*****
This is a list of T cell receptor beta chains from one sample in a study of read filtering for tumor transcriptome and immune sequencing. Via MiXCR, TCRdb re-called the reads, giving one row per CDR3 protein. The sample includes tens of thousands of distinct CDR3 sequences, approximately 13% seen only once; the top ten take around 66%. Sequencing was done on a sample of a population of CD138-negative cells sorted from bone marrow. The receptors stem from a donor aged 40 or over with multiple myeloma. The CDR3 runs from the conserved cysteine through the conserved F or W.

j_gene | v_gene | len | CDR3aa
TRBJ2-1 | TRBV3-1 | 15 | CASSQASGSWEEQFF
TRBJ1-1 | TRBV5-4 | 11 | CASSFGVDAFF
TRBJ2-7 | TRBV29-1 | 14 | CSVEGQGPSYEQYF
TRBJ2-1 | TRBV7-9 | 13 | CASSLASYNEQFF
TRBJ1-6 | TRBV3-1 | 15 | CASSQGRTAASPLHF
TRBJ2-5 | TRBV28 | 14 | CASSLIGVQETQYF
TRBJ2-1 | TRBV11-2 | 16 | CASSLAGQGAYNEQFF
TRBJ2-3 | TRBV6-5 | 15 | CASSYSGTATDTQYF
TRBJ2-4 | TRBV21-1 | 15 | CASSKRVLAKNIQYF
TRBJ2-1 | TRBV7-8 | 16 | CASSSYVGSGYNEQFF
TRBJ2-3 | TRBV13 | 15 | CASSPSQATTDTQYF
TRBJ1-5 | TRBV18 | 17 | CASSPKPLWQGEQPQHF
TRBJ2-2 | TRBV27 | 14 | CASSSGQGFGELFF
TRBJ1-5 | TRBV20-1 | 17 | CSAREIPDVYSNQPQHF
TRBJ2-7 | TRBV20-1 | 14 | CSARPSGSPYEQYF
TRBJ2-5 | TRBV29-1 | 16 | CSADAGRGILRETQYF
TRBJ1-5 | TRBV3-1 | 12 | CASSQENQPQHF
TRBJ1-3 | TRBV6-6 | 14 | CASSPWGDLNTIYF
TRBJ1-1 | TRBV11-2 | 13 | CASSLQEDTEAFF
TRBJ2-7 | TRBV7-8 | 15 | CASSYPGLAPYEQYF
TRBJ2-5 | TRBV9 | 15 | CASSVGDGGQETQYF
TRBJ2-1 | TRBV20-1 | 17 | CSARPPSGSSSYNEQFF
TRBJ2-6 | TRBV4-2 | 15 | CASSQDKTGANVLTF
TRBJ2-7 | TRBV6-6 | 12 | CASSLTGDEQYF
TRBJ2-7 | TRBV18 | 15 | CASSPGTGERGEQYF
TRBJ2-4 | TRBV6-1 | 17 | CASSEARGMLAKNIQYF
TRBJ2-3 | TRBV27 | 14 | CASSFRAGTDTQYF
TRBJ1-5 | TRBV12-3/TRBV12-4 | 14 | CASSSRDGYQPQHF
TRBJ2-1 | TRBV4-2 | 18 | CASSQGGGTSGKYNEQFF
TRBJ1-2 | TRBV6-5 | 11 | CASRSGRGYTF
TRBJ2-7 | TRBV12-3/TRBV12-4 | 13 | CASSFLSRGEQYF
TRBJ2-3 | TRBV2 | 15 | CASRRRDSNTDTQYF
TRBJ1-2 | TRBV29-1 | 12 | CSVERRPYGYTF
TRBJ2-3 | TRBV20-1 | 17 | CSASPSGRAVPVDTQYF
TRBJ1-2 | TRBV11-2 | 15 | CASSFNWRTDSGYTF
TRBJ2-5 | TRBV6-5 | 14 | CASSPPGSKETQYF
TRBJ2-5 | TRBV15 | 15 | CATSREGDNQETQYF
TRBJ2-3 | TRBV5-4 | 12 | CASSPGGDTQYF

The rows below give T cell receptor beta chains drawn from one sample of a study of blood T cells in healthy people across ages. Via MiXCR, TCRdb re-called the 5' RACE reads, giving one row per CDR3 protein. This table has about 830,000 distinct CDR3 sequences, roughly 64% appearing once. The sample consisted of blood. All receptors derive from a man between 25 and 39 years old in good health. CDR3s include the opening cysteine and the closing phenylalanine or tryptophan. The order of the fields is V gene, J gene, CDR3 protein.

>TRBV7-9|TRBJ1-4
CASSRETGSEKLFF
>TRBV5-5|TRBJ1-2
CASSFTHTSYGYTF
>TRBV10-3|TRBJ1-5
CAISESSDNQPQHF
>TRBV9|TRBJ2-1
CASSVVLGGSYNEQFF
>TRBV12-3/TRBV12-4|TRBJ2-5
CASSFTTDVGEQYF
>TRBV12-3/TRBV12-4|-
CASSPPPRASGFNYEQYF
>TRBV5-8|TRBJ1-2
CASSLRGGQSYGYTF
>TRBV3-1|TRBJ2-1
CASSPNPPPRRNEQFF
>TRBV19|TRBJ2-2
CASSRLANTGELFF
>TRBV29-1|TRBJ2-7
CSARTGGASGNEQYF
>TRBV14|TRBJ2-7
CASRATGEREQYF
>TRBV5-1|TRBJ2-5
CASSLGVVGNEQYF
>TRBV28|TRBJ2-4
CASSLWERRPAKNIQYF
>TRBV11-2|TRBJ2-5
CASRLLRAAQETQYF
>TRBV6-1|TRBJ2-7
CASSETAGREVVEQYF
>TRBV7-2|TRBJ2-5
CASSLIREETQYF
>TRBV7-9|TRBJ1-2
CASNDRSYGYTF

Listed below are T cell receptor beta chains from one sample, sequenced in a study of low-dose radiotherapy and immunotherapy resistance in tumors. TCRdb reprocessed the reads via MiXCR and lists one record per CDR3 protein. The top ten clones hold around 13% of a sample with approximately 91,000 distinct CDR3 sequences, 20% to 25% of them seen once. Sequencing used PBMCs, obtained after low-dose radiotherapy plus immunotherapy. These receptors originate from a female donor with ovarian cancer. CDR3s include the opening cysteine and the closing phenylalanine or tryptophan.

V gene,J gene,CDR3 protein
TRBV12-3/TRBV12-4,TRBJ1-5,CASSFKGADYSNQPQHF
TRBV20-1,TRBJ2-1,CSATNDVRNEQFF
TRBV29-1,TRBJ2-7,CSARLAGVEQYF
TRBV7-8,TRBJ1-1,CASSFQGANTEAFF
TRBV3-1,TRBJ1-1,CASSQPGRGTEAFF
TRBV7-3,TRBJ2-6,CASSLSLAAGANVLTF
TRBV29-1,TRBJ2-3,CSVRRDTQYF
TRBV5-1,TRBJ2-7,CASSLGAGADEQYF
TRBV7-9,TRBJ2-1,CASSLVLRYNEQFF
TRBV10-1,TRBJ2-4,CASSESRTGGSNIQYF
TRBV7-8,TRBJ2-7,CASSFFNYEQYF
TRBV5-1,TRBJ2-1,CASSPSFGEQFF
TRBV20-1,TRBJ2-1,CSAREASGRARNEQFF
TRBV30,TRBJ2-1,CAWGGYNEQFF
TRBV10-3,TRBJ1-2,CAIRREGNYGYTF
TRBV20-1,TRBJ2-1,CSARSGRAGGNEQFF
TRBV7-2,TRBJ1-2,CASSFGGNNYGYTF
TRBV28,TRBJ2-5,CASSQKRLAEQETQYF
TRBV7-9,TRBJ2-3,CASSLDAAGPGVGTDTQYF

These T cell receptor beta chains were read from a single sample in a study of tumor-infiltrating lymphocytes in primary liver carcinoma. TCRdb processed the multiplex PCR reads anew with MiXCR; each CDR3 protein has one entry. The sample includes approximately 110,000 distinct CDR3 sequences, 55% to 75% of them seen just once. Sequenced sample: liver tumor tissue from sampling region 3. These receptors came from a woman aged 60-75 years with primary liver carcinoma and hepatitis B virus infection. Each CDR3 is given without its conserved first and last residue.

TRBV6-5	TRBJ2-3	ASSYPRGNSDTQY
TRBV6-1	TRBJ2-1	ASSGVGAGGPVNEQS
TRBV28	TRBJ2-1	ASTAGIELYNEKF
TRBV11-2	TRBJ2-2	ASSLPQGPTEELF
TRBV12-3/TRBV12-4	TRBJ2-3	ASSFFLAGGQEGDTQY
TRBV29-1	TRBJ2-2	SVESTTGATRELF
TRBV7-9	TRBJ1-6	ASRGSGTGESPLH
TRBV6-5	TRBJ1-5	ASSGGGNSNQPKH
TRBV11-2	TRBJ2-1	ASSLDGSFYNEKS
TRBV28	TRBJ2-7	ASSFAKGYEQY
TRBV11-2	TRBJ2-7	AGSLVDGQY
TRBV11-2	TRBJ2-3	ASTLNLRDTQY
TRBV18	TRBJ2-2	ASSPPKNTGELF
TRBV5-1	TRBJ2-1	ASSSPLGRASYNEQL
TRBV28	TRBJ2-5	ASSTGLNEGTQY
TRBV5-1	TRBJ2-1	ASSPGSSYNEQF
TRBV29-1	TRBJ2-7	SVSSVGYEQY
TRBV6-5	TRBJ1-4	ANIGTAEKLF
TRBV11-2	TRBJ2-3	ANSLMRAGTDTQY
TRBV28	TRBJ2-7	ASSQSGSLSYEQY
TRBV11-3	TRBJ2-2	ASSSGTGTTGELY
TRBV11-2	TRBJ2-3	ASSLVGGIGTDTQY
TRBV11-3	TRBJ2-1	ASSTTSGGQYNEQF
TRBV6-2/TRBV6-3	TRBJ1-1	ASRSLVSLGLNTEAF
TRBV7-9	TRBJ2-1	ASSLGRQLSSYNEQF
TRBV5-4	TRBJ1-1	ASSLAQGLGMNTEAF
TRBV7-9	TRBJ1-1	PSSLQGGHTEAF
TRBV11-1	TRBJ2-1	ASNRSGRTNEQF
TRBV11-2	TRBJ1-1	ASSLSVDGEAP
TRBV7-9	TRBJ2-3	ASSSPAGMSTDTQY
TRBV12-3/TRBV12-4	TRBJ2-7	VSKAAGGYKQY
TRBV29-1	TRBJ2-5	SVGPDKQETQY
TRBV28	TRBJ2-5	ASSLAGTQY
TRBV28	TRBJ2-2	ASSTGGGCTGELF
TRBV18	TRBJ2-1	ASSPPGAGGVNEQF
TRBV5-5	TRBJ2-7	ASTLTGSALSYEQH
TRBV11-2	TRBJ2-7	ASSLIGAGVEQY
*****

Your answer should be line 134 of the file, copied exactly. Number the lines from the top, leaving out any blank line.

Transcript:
TRBV11-2	TRBJ2-7	ASSLIGAGVEQY